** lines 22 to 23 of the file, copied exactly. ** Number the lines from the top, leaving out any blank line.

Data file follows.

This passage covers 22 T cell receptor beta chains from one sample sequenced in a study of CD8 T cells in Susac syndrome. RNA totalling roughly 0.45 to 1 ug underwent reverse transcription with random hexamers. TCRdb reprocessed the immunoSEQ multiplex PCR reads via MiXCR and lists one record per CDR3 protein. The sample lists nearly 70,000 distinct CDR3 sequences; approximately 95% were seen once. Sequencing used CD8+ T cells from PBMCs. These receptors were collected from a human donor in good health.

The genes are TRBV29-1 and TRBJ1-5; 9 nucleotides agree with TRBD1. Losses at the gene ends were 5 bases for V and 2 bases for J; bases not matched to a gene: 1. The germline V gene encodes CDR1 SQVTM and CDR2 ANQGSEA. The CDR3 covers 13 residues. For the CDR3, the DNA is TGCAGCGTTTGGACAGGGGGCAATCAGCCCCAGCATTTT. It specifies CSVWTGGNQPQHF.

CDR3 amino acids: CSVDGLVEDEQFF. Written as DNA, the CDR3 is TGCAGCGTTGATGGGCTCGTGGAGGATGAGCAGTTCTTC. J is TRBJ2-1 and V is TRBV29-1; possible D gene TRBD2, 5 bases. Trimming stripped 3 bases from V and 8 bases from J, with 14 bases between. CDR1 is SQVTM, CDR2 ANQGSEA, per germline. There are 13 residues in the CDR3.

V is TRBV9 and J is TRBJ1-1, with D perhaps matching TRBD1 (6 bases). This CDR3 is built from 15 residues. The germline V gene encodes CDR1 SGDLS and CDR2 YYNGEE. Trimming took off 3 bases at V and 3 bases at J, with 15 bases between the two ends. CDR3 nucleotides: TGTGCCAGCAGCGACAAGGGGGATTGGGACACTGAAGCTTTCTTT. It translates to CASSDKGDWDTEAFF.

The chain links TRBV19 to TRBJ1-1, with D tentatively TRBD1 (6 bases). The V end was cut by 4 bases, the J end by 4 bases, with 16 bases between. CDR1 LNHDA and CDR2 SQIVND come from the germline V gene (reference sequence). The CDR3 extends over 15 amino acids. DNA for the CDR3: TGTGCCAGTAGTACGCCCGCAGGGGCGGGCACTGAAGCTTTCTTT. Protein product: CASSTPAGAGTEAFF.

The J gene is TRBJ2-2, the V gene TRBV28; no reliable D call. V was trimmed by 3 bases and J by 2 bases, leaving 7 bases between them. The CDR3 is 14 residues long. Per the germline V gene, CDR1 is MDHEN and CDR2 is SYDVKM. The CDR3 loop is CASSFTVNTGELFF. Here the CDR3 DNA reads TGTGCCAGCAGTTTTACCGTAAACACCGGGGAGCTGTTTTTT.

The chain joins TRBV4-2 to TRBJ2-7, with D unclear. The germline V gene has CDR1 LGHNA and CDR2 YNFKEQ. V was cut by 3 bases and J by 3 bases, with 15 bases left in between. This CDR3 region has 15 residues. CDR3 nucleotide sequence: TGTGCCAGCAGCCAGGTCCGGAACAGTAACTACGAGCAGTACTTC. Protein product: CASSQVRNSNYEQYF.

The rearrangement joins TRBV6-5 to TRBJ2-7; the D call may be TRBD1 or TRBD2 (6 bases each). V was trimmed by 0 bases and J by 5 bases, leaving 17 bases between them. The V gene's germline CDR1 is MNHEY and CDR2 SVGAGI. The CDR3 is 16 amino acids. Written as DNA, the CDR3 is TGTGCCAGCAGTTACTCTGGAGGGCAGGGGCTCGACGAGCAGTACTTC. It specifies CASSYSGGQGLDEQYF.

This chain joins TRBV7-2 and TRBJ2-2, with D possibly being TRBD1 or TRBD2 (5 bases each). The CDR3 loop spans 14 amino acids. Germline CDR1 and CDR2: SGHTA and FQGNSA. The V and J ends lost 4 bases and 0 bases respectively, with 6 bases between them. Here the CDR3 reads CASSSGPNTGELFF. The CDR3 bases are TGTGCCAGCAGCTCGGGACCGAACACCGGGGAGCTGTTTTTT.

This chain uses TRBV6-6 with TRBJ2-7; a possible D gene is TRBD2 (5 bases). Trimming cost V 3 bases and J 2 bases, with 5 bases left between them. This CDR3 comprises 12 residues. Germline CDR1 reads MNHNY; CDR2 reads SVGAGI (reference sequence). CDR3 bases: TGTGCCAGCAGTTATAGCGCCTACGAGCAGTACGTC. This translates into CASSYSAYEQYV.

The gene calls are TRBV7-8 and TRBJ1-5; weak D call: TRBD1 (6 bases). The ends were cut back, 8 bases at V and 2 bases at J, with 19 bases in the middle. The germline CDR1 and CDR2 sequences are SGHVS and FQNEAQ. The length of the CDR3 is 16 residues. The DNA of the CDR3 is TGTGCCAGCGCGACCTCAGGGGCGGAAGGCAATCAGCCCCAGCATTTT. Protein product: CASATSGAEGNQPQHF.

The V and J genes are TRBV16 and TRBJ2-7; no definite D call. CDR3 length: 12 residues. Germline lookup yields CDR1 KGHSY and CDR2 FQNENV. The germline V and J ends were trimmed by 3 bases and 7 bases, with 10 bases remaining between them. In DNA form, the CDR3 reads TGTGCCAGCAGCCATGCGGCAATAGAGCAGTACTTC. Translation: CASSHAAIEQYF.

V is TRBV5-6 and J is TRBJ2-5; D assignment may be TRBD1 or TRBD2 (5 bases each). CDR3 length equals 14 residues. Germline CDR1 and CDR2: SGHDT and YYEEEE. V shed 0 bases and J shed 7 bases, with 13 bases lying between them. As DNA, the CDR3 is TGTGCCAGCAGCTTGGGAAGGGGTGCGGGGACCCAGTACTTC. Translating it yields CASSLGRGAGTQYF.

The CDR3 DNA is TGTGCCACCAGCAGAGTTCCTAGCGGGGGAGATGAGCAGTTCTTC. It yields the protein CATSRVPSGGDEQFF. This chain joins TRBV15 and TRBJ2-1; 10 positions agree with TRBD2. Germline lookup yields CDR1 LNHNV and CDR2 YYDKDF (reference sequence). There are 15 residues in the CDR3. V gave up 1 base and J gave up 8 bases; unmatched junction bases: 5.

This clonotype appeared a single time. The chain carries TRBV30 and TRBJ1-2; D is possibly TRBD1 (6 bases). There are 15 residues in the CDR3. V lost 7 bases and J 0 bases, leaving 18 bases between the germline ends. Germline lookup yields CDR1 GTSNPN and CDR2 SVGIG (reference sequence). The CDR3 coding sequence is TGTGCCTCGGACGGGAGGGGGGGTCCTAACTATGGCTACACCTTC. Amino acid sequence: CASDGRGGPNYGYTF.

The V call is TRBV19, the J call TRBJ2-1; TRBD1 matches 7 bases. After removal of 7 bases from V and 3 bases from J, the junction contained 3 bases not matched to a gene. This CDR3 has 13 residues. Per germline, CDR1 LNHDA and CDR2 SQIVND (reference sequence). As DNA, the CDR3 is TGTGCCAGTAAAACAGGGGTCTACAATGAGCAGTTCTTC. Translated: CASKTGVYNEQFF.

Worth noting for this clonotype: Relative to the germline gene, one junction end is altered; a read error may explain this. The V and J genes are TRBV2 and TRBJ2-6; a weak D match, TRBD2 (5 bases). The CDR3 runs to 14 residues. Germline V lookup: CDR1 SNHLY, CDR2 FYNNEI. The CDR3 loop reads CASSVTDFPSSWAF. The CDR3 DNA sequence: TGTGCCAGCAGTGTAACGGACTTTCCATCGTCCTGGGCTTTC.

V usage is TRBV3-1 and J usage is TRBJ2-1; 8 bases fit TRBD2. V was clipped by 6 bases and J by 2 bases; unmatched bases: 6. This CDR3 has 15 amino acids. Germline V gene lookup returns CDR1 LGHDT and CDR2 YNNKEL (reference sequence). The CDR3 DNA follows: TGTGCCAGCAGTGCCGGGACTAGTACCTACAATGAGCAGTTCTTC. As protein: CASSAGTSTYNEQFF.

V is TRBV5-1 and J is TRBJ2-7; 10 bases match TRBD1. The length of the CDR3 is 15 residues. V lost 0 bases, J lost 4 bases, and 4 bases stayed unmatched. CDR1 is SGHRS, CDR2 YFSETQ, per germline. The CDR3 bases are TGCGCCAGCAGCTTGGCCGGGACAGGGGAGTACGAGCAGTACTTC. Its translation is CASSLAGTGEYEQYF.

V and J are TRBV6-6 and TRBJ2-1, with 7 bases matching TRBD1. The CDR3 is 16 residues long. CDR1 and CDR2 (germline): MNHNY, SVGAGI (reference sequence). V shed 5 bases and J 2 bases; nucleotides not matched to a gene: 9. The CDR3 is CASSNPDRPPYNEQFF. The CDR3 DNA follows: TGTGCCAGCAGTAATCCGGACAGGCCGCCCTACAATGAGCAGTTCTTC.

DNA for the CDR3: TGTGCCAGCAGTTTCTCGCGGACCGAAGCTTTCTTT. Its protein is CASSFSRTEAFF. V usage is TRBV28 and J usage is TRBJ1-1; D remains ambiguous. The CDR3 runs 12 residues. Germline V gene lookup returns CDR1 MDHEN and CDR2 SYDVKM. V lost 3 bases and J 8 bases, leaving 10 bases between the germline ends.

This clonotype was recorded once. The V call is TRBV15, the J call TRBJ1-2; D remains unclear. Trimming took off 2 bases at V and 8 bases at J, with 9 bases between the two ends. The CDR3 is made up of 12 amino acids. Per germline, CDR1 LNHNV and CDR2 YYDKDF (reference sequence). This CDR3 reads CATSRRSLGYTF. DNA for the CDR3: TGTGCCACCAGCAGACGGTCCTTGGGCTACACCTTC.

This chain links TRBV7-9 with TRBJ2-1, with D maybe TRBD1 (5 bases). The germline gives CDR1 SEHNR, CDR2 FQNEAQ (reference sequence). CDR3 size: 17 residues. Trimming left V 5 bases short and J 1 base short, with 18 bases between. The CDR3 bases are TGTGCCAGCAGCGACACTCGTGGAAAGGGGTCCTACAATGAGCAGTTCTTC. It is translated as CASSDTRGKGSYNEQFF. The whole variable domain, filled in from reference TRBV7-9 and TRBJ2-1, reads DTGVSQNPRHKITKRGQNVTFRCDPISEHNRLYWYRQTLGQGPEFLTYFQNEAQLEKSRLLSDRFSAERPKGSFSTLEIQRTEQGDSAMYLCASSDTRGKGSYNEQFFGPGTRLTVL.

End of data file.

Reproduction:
This clonotype was recorded once. The V call is TRBV15, the J call TRBJ1-2; D remains unclear. Trimming took off 2 bases at V and 8 bases at J, with 9 bases between the two ends. The CDR3 is made up of 12 amino acids. Per germline, CDR1 LNHNV and CDR2 YYDKDF (reference sequence). This CDR3 reads CATSRRSLGYTF. DNA for the CDR3: TGTGCCACCAGCAGACGGTCCTTGGGCTACACCTTC.

This chain links TRBV7-9 with TRBJ2-1, with D maybe TRBD1 (5 bases). The germline gives CDR1 SEHNR, CDR2 FQNEAQ (reference sequence). CDR3 size: 17 residues. Trimming left V 5 bases short and J 1 base short, with 18 bases between. The CDR3 bases are TGTGCCAGCAGCGACACTCGTGGAAAGGGGTCCTACAATGAGCAGTTCTTC. It is translated as CASSDTRGKGSYNEQFF. The whole variable domain, filled in from reference TRBV7-9 and TRBJ2-1, reads DTGVSQNPRHKITKRGQNVTFRCDPISEHNRLYWYRQTLGQGPEFLTYFQNEAQLEKSRLLSDRFSAERPKGSFSTLEIQRTEQGDSAMYLCASSDTRGKGSYNEQFFGPGTRLTVL.